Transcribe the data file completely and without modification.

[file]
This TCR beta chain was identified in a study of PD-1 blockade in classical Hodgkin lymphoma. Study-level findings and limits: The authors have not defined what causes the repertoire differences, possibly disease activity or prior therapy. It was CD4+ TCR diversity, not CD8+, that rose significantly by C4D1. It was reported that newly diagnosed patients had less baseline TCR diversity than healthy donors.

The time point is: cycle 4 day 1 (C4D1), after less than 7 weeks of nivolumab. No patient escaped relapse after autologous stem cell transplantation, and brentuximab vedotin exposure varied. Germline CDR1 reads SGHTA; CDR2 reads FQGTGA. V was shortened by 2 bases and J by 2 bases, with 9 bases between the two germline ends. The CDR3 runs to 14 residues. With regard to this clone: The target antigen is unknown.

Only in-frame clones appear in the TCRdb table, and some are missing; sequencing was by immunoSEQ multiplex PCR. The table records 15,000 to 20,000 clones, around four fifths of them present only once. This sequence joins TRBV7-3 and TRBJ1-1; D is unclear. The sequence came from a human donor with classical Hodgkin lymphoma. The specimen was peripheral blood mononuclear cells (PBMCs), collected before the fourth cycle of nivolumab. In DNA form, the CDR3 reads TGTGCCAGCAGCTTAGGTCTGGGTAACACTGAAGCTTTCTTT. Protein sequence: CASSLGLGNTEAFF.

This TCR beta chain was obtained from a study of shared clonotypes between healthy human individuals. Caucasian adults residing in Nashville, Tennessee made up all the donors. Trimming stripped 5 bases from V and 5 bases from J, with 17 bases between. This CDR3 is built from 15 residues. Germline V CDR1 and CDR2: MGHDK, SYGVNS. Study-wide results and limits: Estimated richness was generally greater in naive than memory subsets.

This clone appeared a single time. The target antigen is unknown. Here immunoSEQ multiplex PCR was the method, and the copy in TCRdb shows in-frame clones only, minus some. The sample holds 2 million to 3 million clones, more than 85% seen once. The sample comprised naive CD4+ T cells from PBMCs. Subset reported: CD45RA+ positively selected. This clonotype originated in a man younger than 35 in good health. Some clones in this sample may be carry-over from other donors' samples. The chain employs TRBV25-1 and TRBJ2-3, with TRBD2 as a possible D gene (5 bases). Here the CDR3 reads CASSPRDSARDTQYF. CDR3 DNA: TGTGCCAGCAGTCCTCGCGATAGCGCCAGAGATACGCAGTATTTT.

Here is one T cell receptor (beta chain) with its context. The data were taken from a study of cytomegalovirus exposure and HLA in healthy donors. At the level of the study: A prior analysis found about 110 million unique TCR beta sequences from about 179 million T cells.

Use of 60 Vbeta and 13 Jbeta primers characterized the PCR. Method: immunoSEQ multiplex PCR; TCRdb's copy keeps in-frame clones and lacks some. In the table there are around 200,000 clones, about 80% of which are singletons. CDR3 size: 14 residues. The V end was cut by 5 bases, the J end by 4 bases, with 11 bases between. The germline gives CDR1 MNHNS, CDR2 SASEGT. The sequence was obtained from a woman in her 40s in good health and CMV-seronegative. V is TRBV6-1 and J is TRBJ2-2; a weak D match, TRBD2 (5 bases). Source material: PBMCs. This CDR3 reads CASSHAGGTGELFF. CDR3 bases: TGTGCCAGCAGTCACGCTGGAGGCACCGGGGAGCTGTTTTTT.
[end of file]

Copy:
This TCR beta chain was identified in a study of PD-1 blockade in classical Hodgkin lymphoma. Study-level findings and limits: The authors have not defined what causes the repertoire differences, possibly disease activity or prior therapy. It was CD4+ TCR diversity, not CD8+, that rose significantly by C4D1. It was reported that newly diagnosed patients had less baseline TCR diversity than healthy donors.

The time point is: cycle 4 day 1 (C4D1), after less than 7 weeks of nivolumab. No patient escaped relapse after autologous stem cell transplantation, and brentuximab vedotin exposure varied. Germline CDR1 reads SGHTA; CDR2 reads FQGTGA. V was shortened by 2 bases and J by 2 bases, with 9 bases between the two germline ends. The CDR3 runs to 14 residues. With regard to this clone: The target antigen is unknown.

Only in-frame clones appear in the TCRdb table, and some are missing; sequencing was by immunoSEQ multiplex PCR. The table records 15,000 to 20,000 clones, around four fifths of them present only once. This sequence joins TRBV7-3 and TRBJ1-1; D is unclear. The sequence came from a human donor with classical Hodgkin lymphoma. The specimen was peripheral blood mononuclear cells (PBMCs), collected before the fourth cycle of nivolumab. In DNA form, the CDR3 reads TGTGCCAGCAGCTTAGGTCTGGGTAACACTGAAGCTTTCTTT. Protein sequence: CASSLGLGNTEAFF.

This TCR beta chain was obtained from a study of shared clonotypes between healthy human individuals. Caucasian adults residing in Nashville, Tennessee made up all the donors. Trimming stripped 5 bases from V and 5 bases from J, with 17 bases between. This CDR3 is built from 15 residues. Germline V CDR1 and CDR2: MGHDK, SYGVNS. Study-wide results and limits: Estimated richness was generally greater in naive than memory subsets.

This clone appeared a single time. The target antigen is unknown. Here immunoSEQ multiplex PCR was the method, and the copy in TCRdb shows in-frame clones only, minus some. The sample holds 2 million to 3 million clones, more than 85% seen once. The sample comprised naive CD4+ T cells from PBMCs. Subset reported: CD45RA+ positively selected. This clonotype originated in a man younger than 35 in good health. Some clones in this sample may be carry-over from other donors' samples. The chain employs TRBV25-1 and TRBJ2-3, with TRBD2 as a possible D gene (5 bases). Here the CDR3 reads CASSPRDSARDTQYF. CDR3 DNA: TGTGCCAGCAGTCCTCGCGATAGCGCCAGAGATACGCAGTATTTT.

Here is one T cell receptor (beta chain) with its context. The data were taken from a study of cytomegalovirus exposure and HLA in healthy donors. At the level of the study: A prior analysis found about 110 million unique TCR beta sequences from about 179 million T cells.

Use of 60 Vbeta and 13 Jbeta primers characterized the PCR. Method: immunoSEQ multiplex PCR; TCRdb's copy keeps in-frame clones and lacks some. In the table there are around 200,000 clones, about 80% of which are singletons. CDR3 size: 14 residues. The V end was cut by 5 bases, the J end by 4 bases, with 11 bases between. The germline gives CDR1 MNHNS, CDR2 SASEGT. The sequence was obtained from a woman in her 40s in good health and CMV-seronegative. V is TRBV6-1 and J is TRBJ2-2; a weak D match, TRBD2 (5 bases). Source material: PBMCs. This CDR3 reads CASSHAGGTGELFF. CDR3 bases: TGTGCCAGCAGTCACGCTGGAGGCACCGGGGAGCTGTTTTTT.